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Powell v. McCormack - 395 U.S. 486, 89 S. Ct. 1944 (1969)


A case is moot when the issues presented are no longer "live" or the parties lack a legally cognizable interest in the outcome. Where one of the several issues presented becomes moot, the remaining live issues supply the constitutional requirement of a case or controversy.


Petitioner challenged the U.S. House of Representatives' refusal to allow him to take his seat in the 90th Congress by voting to expel him by a two-thirds vote after the 89th Congress found him guilty of filing deceptive travel expense reports and making illegal salary payments to his wife. The parties agreed that petitioner met the standing qualifications for election to Congress set forth in U.S. Const. art. I, § 2. While the case was pending in the Supreme Court, the 90th Congress ended and Powell was elected to and seated by the 91st Congress. Respondents contend that the case is moot.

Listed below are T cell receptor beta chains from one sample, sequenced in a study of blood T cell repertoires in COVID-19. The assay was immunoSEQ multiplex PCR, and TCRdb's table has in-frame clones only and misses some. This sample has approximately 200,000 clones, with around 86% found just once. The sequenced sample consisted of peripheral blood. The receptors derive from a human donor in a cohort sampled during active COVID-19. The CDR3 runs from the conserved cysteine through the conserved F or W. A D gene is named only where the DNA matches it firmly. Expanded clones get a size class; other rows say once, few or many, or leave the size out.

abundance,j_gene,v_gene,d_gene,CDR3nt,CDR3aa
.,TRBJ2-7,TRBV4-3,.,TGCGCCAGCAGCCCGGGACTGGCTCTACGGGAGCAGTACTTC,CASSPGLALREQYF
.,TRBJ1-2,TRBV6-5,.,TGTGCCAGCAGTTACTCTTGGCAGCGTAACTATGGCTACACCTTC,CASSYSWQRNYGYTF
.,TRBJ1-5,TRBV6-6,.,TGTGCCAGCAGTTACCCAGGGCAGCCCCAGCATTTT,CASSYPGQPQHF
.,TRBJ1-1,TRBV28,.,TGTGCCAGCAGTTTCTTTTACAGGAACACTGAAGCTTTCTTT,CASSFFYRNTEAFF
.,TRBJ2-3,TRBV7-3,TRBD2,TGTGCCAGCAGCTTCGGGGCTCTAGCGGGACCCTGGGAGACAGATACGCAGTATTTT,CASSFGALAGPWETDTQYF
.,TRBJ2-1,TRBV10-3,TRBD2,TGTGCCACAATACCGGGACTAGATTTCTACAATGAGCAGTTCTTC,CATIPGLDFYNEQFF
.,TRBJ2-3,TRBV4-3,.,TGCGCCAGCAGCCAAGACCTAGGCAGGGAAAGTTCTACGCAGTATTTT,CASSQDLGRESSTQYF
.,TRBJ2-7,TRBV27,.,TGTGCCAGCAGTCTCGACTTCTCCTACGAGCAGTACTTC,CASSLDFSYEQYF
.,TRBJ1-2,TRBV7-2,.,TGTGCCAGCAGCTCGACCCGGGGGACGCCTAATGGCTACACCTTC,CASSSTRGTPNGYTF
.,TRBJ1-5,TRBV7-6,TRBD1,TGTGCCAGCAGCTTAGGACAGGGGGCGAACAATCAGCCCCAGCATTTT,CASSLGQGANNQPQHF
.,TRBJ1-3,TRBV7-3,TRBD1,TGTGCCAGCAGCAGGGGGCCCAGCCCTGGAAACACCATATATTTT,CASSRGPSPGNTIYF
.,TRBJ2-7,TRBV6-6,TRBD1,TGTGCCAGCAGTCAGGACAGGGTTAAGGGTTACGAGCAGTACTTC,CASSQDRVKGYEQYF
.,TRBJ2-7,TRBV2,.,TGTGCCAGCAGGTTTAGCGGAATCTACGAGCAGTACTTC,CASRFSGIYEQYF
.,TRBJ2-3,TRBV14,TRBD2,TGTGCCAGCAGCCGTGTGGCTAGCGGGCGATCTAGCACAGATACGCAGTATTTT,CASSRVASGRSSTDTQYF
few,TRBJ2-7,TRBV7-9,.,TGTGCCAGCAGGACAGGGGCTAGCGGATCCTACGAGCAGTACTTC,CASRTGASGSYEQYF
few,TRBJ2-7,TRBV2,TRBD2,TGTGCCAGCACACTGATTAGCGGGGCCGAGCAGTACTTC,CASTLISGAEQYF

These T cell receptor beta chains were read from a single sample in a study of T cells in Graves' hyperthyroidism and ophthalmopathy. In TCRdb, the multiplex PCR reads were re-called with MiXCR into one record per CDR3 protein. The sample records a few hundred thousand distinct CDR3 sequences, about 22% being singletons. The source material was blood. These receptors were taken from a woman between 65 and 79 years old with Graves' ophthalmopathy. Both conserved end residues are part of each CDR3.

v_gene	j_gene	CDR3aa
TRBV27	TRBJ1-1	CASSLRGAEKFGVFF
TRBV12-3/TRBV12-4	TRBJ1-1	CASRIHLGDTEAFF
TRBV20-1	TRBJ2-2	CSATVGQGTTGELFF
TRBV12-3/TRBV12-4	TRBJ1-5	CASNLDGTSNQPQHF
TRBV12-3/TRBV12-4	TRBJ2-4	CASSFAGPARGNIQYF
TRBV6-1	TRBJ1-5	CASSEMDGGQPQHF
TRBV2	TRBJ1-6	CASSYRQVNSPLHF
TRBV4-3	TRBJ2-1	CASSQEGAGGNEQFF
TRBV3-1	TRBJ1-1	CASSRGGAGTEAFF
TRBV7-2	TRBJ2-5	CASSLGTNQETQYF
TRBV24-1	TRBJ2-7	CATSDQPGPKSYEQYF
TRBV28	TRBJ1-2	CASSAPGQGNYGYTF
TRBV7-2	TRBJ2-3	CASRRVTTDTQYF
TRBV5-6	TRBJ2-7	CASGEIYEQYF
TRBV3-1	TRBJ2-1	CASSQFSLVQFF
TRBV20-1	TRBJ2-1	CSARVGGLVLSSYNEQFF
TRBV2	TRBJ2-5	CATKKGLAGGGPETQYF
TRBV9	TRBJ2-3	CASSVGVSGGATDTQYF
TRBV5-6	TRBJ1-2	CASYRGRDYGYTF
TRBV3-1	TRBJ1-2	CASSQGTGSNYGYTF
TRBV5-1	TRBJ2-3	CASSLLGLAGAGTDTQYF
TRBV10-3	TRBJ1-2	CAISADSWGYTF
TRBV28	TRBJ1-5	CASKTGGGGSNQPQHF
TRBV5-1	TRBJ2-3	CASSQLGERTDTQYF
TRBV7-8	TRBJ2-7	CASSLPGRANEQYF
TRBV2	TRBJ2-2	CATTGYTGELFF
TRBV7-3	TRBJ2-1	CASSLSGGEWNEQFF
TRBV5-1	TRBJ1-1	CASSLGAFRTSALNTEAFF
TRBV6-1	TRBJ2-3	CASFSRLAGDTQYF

Was the case of petitioner mooted by his seating in the 91st Congress?




The case has not been mooted by Powell's seating in the 91st Congress, since his claim for back salary remains a viable issue — (a) Powell's averments as to declaratory relief are sufficient; (b) The mootness of Powell's claim to a seat in the 90th Congress does not affect the viability of his back salary claim with respect to the term for which he was excluded.

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